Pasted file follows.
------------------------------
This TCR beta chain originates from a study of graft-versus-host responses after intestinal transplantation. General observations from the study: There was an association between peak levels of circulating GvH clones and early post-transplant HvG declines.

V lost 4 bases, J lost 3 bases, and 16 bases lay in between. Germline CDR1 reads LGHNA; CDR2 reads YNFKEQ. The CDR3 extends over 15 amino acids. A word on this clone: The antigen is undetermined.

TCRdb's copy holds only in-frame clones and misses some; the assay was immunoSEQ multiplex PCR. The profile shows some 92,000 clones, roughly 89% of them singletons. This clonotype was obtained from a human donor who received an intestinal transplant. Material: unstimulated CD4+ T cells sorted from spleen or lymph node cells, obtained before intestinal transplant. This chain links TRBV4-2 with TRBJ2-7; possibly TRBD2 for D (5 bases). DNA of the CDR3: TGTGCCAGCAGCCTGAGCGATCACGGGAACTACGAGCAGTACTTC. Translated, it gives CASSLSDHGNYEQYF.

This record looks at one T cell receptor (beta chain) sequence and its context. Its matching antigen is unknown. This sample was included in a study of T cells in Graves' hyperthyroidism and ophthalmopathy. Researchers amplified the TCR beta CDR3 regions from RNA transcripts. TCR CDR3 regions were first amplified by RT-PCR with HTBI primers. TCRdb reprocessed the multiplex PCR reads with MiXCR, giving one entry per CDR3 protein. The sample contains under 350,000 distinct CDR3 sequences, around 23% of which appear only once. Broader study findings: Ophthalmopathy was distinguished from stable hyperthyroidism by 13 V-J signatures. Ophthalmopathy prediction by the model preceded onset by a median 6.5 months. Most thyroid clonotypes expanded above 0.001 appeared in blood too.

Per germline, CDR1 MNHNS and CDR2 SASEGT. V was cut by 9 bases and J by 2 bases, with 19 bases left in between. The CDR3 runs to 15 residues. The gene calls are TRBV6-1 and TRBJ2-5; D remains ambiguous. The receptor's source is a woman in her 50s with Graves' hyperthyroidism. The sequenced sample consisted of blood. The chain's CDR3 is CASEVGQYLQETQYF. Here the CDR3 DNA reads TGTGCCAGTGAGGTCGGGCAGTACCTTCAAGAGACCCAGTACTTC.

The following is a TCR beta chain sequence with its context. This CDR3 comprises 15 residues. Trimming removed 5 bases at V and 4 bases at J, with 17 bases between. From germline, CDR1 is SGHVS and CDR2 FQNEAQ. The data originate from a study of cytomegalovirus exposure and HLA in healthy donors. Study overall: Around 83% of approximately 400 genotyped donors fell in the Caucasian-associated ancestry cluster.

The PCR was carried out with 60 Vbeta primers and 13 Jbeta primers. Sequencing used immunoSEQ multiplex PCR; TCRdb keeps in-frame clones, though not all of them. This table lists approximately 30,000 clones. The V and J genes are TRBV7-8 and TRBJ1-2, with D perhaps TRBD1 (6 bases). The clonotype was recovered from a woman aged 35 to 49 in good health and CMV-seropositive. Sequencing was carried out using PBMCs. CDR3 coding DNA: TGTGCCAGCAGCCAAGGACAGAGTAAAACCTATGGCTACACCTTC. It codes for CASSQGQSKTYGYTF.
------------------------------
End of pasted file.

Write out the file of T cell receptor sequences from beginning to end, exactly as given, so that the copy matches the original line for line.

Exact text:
This TCR beta chain originates from a study of graft-versus-host responses after intestinal transplantation. General observations from the study: There was an association between peak levels of circulating GvH clones and early post-transplant HvG declines.

V lost 4 bases, J lost 3 bases, and 16 bases lay in between. Germline CDR1 reads LGHNA; CDR2 reads YNFKEQ. The CDR3 extends over 15 amino acids. A word on this clone: The antigen is undetermined.

TCRdb's copy holds only in-frame clones and misses some; the assay was immunoSEQ multiplex PCR. The profile shows some 92,000 clones, roughly 89% of them singletons. This clonotype was obtained from a human donor who received an intestinal transplant. Material: unstimulated CD4+ T cells sorted from spleen or lymph node cells, obtained before intestinal transplant. This chain links TRBV4-2 with TRBJ2-7; possibly TRBD2 for D (5 bases). DNA of the CDR3: TGTGCCAGCAGCCTGAGCGATCACGGGAACTACGAGCAGTACTTC. Translated, it gives CASSLSDHGNYEQYF.

This record looks at one T cell receptor (beta chain) sequence and its context. Its matching antigen is unknown. This sample was included in a study of T cells in Graves' hyperthyroidism and ophthalmopathy. Researchers amplified the TCR beta CDR3 regions from RNA transcripts. TCR CDR3 regions were first amplified by RT-PCR with HTBI primers. TCRdb reprocessed the multiplex PCR reads with MiXCR, giving one entry per CDR3 protein. The sample contains under 350,000 distinct CDR3 sequences, around 23% of which appear only once. Broader study findings: Ophthalmopathy was distinguished from stable hyperthyroidism by 13 V-J signatures. Ophthalmopathy prediction by the model preceded onset by a median 6.5 months. Most thyroid clonotypes expanded above 0.001 appeared in blood too.

Per germline, CDR1 MNHNS and CDR2 SASEGT. V was cut by 9 bases and J by 2 bases, with 19 bases left in between. The CDR3 runs to 15 residues. The gene calls are TRBV6-1 and TRBJ2-5; D remains ambiguous. The receptor's source is a woman in her 50s with Graves' hyperthyroidism. The sequenced sample consisted of blood. The chain's CDR3 is CASEVGQYLQETQYF. Here the CDR3 DNA reads TGTGCCAGTGAGGTCGGGCAGTACCTTCAAGAGACCCAGTACTTC.

The following is a TCR beta chain sequence with its context. This CDR3 comprises 15 residues. Trimming removed 5 bases at V and 4 bases at J, with 17 bases between. From germline, CDR1 is SGHVS and CDR2 FQNEAQ. The data originate from a study of cytomegalovirus exposure and HLA in healthy donors. Study overall: Around 83% of approximately 400 genotyped donors fell in the Caucasian-associated ancestry cluster.

The PCR was carried out with 60 Vbeta primers and 13 Jbeta primers. Sequencing used immunoSEQ multiplex PCR; TCRdb keeps in-frame clones, though not all of them. This table lists approximately 30,000 clones. The V and J genes are TRBV7-8 and TRBJ1-2, with D perhaps TRBD1 (6 bases). The clonotype was recovered from a woman aged 35 to 49 in good health and CMV-seropositive. Sequencing was carried out using PBMCs. CDR3 coding DNA: TGTGCCAGCAGCCAAGGACAGAGTAAAACCTATGGCTACACCTTC. It codes for CASSQGQSKTYGYTF.